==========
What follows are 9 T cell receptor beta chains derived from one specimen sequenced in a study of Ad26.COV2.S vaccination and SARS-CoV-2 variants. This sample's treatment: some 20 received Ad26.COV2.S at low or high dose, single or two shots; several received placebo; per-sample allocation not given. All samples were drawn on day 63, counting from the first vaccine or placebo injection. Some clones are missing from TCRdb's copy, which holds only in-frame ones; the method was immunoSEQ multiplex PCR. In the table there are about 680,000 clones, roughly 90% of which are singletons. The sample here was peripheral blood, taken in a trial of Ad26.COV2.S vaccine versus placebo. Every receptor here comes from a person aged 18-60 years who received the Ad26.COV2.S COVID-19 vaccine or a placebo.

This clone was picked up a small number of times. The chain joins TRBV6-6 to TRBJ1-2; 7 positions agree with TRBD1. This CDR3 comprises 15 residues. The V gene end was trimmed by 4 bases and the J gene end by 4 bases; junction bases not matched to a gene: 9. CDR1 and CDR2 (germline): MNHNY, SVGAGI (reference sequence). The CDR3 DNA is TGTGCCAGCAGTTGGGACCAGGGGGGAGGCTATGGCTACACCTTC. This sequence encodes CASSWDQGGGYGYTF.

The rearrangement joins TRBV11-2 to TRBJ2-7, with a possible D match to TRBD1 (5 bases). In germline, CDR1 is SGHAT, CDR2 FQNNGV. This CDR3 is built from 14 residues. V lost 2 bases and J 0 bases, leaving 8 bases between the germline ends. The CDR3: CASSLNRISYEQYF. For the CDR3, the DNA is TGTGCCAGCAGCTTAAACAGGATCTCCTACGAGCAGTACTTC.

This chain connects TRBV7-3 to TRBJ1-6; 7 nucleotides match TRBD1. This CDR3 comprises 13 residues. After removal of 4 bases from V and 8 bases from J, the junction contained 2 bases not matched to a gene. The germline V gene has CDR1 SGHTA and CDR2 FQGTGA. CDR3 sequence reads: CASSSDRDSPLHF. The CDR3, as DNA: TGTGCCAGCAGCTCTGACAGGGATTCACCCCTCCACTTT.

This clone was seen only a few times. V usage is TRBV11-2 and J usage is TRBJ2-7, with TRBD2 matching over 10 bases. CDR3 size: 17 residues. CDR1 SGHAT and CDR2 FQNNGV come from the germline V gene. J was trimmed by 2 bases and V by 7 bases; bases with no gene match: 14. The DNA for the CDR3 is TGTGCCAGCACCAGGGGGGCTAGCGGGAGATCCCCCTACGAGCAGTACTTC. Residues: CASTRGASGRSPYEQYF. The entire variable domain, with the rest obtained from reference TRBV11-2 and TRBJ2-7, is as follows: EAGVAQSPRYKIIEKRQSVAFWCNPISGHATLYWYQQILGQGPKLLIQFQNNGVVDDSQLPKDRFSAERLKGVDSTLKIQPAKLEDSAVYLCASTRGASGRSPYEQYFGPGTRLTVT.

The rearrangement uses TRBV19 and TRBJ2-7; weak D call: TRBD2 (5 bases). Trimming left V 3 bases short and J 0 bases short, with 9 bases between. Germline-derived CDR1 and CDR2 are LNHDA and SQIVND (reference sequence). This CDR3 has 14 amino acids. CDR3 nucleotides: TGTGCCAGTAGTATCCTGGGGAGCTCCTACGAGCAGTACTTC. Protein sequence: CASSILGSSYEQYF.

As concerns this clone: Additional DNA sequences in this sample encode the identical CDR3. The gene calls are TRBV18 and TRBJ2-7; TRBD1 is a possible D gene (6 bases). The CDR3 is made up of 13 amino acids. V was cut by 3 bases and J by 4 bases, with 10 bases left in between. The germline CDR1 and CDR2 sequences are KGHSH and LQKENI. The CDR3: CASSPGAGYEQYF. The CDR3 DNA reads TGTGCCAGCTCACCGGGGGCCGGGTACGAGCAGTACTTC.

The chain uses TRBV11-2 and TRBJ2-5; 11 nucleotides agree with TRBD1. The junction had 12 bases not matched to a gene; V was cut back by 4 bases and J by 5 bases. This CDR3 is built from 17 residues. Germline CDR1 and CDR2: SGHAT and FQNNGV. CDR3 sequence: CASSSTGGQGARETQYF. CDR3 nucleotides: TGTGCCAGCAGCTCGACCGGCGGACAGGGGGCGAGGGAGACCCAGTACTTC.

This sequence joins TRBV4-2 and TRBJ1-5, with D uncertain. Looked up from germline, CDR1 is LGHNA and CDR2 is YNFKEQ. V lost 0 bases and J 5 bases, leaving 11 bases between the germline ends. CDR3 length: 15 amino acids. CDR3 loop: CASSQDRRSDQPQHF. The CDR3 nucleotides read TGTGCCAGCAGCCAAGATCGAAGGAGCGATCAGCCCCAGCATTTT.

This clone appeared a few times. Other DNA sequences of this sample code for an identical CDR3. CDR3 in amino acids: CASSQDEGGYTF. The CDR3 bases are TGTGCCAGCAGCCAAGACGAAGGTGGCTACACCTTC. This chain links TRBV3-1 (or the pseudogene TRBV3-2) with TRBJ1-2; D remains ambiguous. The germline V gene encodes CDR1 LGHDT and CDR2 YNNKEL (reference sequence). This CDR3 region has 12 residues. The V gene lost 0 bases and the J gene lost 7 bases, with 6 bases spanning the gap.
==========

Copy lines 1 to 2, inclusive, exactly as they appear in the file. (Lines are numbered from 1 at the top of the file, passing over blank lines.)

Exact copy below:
What follows are 9 T cell receptor beta chains derived from one specimen sequenced in a study of Ad26.COV2.S vaccination and SARS-CoV-2 variants. This sample's treatment: some 20 received Ad26.COV2.S at low or high dose, single or two shots; several received placebo; per-sample allocation not given. All samples were drawn on day 63, counting from the first vaccine or placebo injection. Some clones are missing from TCRdb's copy, which holds only in-frame ones; the method was immunoSEQ multiplex PCR. In the table there are about 680,000 clones, roughly 90% of which are singletons. The sample here was peripheral blood, taken in a trial of Ad26.COV2.S vaccine versus placebo. Every receptor here comes from a person aged 18-60 years who received the Ad26.COV2.S COVID-19 vaccine or a placebo.

This clone was picked up a small number of times. The chain joins TRBV6-6 to TRBJ1-2; 7 positions agree with TRBD1. This CDR3 comprises 15 residues. The V gene end was trimmed by 4 bases and the J gene end by 4 bases; junction bases not matched to a gene: 9. CDR1 and CDR2 (germline): MNHNY, SVGAGI (reference sequence). The CDR3 DNA is TGTGCCAGCAGTTGGGACCAGGGGGGAGGCTATGGCTACACCTTC. This sequence encodes CASSWDQGGGYGYTF.